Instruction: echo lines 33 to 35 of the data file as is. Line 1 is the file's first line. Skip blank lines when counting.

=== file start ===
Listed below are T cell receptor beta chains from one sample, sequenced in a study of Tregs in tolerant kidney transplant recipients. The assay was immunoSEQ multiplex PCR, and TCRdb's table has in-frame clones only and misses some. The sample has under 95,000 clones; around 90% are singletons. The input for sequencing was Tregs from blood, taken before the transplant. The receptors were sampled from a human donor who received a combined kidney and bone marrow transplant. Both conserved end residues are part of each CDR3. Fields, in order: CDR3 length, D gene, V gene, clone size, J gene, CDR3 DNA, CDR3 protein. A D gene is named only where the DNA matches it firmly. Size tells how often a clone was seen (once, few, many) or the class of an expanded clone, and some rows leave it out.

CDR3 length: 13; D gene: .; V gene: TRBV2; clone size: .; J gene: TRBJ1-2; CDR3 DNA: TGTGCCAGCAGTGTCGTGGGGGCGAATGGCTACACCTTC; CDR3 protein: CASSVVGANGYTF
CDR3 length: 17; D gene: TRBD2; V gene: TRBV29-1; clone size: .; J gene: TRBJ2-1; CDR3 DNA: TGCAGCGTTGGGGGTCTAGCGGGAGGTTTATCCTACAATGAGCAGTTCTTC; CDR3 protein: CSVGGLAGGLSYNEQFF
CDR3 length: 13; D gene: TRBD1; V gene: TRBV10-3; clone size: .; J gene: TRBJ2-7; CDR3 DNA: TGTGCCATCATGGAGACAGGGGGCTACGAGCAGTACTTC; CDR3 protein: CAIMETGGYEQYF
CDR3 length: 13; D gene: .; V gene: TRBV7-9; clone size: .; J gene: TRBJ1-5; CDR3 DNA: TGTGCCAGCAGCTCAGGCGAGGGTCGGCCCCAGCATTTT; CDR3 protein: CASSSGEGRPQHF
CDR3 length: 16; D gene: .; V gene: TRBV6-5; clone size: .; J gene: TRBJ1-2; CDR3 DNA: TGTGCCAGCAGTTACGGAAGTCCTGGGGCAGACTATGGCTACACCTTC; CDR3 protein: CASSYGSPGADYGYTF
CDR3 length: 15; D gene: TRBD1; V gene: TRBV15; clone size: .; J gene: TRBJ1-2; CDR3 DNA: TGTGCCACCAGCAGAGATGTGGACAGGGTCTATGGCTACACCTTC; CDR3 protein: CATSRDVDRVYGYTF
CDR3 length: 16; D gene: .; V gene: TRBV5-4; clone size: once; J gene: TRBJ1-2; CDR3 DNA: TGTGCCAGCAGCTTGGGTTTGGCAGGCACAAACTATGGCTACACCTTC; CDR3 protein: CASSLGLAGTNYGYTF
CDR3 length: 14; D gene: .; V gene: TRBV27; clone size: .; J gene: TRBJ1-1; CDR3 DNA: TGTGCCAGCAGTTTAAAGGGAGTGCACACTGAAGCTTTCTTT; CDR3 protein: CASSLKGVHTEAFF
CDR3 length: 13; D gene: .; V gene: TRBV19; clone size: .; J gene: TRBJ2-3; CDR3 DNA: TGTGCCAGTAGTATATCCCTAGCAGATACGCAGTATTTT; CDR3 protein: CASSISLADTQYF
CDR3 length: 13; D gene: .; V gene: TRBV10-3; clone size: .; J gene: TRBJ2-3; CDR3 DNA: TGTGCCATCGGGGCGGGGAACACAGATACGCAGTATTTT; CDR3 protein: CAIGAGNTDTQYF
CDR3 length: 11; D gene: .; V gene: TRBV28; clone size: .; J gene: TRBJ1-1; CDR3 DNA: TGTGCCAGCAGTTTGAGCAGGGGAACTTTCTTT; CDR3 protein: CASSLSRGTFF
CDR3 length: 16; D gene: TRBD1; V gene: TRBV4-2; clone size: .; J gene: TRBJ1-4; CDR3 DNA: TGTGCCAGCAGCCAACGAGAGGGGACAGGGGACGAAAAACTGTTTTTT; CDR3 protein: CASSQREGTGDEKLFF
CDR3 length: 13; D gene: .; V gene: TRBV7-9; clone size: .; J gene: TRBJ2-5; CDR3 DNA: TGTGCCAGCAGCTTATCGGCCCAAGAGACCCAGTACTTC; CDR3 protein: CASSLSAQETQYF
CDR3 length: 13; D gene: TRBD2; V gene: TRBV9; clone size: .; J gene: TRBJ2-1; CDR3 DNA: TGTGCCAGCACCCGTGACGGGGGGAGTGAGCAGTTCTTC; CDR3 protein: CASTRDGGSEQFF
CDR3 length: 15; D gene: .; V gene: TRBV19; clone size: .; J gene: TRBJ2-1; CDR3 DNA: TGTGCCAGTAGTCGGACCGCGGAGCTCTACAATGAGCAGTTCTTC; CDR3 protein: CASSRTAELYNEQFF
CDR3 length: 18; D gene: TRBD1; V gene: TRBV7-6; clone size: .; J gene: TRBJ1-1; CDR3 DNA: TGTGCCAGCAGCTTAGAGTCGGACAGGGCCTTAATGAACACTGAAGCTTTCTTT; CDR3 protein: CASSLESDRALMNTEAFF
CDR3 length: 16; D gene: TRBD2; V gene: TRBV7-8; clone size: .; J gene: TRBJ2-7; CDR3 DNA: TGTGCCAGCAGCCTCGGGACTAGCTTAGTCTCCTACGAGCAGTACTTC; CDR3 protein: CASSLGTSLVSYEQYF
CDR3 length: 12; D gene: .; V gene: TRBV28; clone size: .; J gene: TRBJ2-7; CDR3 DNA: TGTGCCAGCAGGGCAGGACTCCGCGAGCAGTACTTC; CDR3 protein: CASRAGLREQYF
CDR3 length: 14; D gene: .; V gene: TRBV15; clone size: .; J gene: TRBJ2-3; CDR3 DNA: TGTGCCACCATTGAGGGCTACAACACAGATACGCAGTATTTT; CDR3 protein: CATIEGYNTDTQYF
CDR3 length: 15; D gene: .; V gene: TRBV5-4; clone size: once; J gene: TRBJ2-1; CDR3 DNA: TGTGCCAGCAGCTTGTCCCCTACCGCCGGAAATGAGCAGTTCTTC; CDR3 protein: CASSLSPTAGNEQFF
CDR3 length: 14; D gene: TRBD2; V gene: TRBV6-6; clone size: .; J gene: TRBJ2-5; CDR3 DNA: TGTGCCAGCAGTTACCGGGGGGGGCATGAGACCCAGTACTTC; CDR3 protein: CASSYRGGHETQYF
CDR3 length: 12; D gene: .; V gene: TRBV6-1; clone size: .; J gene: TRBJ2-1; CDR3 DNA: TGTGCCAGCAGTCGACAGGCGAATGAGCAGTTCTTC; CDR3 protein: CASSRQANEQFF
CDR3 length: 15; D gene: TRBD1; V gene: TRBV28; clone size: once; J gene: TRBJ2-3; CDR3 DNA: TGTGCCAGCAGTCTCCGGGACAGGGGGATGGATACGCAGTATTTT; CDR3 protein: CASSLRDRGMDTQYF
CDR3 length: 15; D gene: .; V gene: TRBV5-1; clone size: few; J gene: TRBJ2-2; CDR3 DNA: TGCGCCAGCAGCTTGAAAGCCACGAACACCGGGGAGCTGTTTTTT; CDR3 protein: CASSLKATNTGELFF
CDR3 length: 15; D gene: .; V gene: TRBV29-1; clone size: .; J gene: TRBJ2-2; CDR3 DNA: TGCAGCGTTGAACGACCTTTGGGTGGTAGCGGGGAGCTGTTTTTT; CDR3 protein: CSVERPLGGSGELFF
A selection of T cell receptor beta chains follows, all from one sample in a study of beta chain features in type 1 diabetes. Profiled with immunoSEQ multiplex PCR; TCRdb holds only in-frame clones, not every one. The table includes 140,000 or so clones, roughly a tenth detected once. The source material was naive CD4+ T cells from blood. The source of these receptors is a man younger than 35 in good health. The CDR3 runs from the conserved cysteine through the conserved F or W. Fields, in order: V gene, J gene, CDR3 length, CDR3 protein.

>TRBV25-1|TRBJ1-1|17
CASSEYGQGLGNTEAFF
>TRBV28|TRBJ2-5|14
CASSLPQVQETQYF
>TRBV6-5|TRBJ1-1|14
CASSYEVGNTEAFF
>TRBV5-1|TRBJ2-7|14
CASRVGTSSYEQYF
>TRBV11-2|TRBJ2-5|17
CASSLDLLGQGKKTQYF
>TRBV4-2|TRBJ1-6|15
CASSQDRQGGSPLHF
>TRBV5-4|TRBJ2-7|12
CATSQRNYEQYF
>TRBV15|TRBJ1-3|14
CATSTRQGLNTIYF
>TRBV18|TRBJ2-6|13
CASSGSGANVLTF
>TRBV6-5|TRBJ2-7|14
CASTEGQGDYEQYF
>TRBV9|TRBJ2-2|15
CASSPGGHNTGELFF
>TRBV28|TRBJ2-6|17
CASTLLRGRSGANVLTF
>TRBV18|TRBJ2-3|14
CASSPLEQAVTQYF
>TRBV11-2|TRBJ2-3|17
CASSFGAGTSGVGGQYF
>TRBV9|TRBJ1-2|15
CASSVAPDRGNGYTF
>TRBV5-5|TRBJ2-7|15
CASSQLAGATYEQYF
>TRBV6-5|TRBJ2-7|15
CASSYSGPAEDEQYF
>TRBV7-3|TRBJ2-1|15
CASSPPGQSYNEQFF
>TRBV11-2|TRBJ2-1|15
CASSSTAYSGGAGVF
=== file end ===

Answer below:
CASSYEVGNTEAFF
>TRBV5-1|TRBJ2-7|14
CASRVGTSSYEQYF